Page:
March 12, 2021 2:35:05 am
FARMERS IN Himachal Pradesh may soon start using locally developed seeds for growing their crops if a new initiative by the state agriculture department bears fruit. As part of a programme to promote natural farming in the state, the department has identified 12 seed multiplication farms and 130 farmer groups to start developing seed varieties using natural practices.
Currently in Himachal, the seeds used for growing foodgrains and vegetables are mainly sourced from outside the state. According to the state seed certification agency, the area under certified seed production in the state is less than one per cent of the total area under cultivation.
In 2019-20, nearly 77,000 metric tonnes of seeds were used for growing major food crops in the state, including more than 28,000 MT of high-yielding variety (HYV) seeds. More than 80 per cent of these HYV seeds came from outside the state, with the ratio being 100 per cent for maize, millets, barley, peas and vegetables. Potato was the only crop for which the entire amount of HYV seed used was produced within the state.
Around three years ago, the agriculture department began promoting among farmers a method of natural farming which involves nearly zero input costs as only the natural environment of a plant is used for its growth, development and health. The department claims that more than a lakh farmers in the state have adopted the method, called ‘Subhash Palekar Natural Farming’, in an area of around 5,000 hectares.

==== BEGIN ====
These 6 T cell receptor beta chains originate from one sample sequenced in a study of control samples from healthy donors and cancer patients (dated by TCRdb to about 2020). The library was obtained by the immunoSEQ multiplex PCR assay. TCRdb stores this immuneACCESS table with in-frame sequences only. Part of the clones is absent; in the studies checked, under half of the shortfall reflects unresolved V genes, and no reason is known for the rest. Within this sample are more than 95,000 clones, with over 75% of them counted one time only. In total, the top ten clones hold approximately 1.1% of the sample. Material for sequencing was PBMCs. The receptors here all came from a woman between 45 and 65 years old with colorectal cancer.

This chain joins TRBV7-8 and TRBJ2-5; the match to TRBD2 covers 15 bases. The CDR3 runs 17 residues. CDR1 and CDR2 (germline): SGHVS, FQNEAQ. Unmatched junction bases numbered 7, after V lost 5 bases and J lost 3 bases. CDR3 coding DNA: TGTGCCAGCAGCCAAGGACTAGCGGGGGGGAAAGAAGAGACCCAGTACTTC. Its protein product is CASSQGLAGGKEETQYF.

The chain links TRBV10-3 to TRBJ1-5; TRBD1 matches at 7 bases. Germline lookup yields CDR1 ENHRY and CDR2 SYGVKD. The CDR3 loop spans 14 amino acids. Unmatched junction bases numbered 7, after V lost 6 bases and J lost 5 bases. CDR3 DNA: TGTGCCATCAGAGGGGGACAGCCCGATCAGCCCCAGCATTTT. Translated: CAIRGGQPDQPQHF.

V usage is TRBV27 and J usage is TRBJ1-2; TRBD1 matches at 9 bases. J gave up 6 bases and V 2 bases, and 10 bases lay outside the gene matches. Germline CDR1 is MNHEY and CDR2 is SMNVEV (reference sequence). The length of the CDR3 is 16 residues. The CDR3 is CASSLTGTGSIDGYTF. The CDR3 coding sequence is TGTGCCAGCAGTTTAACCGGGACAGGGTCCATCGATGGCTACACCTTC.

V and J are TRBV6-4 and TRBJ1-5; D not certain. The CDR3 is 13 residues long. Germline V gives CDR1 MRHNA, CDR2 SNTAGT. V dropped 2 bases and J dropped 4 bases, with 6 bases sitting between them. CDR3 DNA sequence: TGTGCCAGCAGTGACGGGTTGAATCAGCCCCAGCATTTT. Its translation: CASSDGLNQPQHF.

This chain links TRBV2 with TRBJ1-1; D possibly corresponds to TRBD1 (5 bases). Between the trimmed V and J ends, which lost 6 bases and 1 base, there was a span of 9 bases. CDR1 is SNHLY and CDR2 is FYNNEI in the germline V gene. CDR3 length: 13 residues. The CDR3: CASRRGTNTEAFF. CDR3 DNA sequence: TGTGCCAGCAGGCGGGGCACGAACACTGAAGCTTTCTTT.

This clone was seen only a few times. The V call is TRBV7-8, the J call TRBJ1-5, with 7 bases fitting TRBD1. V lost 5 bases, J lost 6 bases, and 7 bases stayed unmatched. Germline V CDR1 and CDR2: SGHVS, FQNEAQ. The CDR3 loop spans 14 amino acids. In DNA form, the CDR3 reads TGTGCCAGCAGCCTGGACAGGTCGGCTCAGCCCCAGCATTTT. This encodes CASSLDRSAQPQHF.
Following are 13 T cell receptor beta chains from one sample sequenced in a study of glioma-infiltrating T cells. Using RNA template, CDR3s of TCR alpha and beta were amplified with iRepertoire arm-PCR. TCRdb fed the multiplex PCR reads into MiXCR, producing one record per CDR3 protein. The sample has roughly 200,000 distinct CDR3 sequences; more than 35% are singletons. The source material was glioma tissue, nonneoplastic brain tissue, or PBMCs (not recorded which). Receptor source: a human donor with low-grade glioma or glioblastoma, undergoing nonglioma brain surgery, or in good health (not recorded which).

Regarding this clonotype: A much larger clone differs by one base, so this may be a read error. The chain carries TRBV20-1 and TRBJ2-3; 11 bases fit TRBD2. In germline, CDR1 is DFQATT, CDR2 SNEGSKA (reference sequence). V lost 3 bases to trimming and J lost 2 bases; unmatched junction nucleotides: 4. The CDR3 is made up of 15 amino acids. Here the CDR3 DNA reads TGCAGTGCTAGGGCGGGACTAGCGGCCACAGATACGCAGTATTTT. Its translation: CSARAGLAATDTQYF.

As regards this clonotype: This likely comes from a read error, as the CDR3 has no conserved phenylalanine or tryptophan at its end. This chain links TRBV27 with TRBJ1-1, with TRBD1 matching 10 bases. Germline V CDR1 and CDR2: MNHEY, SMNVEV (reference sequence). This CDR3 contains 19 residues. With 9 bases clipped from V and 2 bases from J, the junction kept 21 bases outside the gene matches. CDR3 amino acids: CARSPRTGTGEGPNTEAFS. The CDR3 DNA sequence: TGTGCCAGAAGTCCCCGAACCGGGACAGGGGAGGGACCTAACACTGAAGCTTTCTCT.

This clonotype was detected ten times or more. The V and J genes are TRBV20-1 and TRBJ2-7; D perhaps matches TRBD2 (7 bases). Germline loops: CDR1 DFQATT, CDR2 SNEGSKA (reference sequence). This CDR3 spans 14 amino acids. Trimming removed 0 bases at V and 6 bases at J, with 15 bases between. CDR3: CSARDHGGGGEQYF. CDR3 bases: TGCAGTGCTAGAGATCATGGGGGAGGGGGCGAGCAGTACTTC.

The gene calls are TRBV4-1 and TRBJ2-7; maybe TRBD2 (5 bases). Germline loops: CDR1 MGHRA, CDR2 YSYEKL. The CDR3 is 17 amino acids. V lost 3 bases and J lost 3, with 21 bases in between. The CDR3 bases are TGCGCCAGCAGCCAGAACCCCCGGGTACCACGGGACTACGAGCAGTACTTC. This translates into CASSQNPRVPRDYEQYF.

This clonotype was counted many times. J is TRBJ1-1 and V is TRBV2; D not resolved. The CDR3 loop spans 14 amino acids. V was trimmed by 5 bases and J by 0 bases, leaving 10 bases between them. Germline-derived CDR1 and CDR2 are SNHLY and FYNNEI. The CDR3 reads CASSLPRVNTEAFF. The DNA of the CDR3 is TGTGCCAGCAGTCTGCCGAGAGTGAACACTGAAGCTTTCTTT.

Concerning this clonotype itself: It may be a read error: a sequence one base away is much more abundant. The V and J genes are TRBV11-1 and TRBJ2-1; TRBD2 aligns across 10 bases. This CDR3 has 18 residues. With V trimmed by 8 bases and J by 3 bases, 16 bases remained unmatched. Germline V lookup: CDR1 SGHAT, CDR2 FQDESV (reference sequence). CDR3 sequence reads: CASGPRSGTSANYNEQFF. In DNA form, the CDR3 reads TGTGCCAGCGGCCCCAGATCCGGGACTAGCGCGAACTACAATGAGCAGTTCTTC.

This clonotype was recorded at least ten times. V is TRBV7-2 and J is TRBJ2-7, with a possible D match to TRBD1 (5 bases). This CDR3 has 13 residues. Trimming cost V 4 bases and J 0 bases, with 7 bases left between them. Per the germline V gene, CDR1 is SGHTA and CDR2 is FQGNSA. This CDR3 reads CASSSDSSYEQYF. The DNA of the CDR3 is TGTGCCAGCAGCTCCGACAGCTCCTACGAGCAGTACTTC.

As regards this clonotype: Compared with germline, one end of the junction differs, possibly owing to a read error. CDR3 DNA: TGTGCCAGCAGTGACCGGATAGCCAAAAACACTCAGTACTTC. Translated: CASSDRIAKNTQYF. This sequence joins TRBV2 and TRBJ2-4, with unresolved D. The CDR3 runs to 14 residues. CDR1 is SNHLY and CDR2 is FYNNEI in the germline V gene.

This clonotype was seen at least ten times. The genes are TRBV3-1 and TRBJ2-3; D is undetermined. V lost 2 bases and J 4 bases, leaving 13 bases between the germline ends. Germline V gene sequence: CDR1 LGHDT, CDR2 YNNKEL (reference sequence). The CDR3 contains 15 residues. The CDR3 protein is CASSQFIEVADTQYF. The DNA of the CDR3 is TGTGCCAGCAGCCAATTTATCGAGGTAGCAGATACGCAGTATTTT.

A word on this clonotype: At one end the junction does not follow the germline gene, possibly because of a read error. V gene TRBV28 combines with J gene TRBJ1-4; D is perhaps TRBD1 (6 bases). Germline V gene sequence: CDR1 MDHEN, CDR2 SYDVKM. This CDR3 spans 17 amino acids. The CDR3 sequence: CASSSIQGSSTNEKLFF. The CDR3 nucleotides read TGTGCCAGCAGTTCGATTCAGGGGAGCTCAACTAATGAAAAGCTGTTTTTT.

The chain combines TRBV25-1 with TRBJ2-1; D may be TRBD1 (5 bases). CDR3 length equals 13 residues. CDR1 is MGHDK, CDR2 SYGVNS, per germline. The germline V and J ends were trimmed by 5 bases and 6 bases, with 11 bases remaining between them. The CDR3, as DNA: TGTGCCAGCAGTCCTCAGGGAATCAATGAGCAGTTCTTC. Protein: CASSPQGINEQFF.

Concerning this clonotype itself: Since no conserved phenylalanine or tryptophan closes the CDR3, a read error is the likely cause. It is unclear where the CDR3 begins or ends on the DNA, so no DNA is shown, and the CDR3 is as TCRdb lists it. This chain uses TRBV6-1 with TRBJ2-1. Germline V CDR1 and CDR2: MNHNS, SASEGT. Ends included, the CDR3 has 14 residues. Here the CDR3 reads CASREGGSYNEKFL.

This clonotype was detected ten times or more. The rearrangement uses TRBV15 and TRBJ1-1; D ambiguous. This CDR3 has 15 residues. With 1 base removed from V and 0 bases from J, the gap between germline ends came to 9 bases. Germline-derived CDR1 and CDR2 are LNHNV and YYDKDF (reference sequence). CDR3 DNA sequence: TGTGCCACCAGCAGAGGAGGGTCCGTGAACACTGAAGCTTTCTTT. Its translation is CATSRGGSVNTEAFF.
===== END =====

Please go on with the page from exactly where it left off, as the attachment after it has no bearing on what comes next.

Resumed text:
The seed production programme now launched is part of the same effort, officials said. In a workshop held earlier this week to discuss seed sourcing and multiplication by natural methods, Agriculture Minister Virender Kanwar said that Himachal is dependent on other states for quality seed. “But there are adaptability issues as we have different agro-climatic zones. So the need of the hour is to develop our own seed,” he said.
In the pilot project for seed production, which will be carried out in 12 farms and also by 130 farmer groups, an annual seed production of 333 MT cereals, 120 MT coarse cereals, 4 MT pseudo cereals and 239 MT pulses has been estimated by the department.
Agriculture officials are also hoping that the project will help revive some of the traditional crops in the state such as red rice and buckwheat (ogla and phafra).
In his budget speech last week, Chief Minister Jai Ram Thakur had said that the state government will start a new scheme this year to conserve and propagate seeds of local pahari pulses, traditional grains and off-season vegetables.
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